Thirty years after Dylan Farrow first made allegations of being molested by Woody Allen, HBO has aired a documentary detailing the circumstances of both her allegation as well as the legal repercussions that follow when a child of tender age alleges sexual assault. As someone who has worked in district attorney’s offices in two different states with over 20 years of practice, I have become used to the armchair-opinions based on select facts that occur when cases like this are aired to the public in general. The jury of mass-TV viewership debates true crime drama based on the knowledge handed to them from Hollywood production staff. I have not reviewed any police reports, grand jury testimony, or forensic interviews and therefore cannot comment on the specific facts of that case.
In honor of Child Abuse Prevention Month and as someone who has specialized in sex crimes prosecution, I do want to comment briefly on general themes I have seen when vulnerable children are put in to the center of our criminal justice system.
Most of my work has focused on child sexual assault and I regularly appear in court to handle the kinds of cases where children are sexually assaulted by someone with whom they have a relationship of trust. Please understand, for the most part, children have to testify in court. This is a painful and challenging reality of child abuse trials. I have personally handled cases where 6-year-olds have taken the witness stand and testified against a loved one, answering intrusive questions by me as well as being subjected to a vigorous cross examination by the defense attorney. They sit alone on a witness stand facing a judge and jury, all strangers to them, and discuss intimate aspects of what has happened to their body. Most adults would find these private detailed descriptions violative and humiliating. More emotionally complicated than detailing the perverse details of sexual assault, is the fact that the child has to face the person who abused them, and testify against someone for whom they likely had, and possibly still have, feelings of love and trust. Children also know that their allegation may hurt other family members like siblings and grandparents.
There is often no upside to these painful disclosures and often, most victims of non-stranger sexual assault do not disclose what happened to them because of the embarrassment and the complicated familial dynamics. Despite what is shown in crime dramas, many child sexual assault trials do not have DNA or forensic evidence. DNA doesn’t last on human body parts in perpetuity. In fact, urination, showering, clothes-changing and just regular skin shedding all contribute to the absence of DNA’s presence in child sexual assault cases. The absence of scientific data does not relieve prosecutors of their high burden of proof beyond a reasonable doubt to a unanimous jury.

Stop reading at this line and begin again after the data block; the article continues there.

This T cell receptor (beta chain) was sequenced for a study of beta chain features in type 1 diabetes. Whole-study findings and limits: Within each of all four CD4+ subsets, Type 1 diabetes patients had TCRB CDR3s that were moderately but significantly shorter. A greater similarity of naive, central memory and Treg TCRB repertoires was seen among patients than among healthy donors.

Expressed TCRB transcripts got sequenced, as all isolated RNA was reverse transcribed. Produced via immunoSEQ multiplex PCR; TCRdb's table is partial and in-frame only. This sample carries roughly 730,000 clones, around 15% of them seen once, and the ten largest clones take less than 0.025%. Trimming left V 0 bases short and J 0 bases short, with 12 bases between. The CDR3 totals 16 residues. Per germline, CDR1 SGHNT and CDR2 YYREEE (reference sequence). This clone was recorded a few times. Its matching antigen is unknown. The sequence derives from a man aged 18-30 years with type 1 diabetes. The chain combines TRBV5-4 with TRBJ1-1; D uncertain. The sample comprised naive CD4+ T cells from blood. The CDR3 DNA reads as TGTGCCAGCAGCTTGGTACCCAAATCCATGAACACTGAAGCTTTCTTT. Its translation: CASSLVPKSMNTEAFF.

Juries struggle with these cases. It is hard, maybe even unfathomable to think of someone who is in a guardianship role to touch children in a sexual way — even more so when the subject is famous. Though we have seen some shifting in juries’ verdicts as evidenced by recent adult victim sexual assault prosecutions of Harvey Weinstein and Bill Cosby, it is important to note that these verdicts came decades after authorities first investigated these cases. In child sexual assault cases, not only are the children scrutinized but so are their mothers. What SVU prosecutor has not heard opposing counsel refer to a child victim’s mother as “histrionic” or quote Congreve’s 1697 poem in a closing argument with the infamous “hell hath no fury like a woman scorned“ line?
Mothers are judged every day for their behavior in every aspect of their lives. Let’s not judge mothers who believe their children when their kids disclose abuse and do what they believe is right in order to protect them. There is no manual for mothers going through this special kind of hell.
Prosecutors must take all of these dynamics into consideration when they decide to file charges in court. One of the main considerations we face in charging decisions is what is best for the child at that time, as well as whether we can prove to a unanimous jury, the facts of a particular case beyond a reasonable doubt. A decision not to prosecute often means that we don’t have enough evidence to meet this high standard of proof. Let us not assume children are being attention-seeking because they make a disclosure.
Let us not judge mothers for believing their daughters. It is important to understand that children are capable of telling the truth and they do tell the truth, but the criminal justice system is not necessarily a child-friendly place.
Leora Joseph is the current general counsel and chief administrative officer at the Auraria Higher Education Center. She is the former managing chief deputy district attorney for the 18th Judicial District Attorney’s Office. Prior to that she served as chief of the child protection unit in the Boston (Suffolk County) District Attorney’s Office. She has lectured frequently on the topics of sexual assault, domestic violence, child abuse and human trafficking.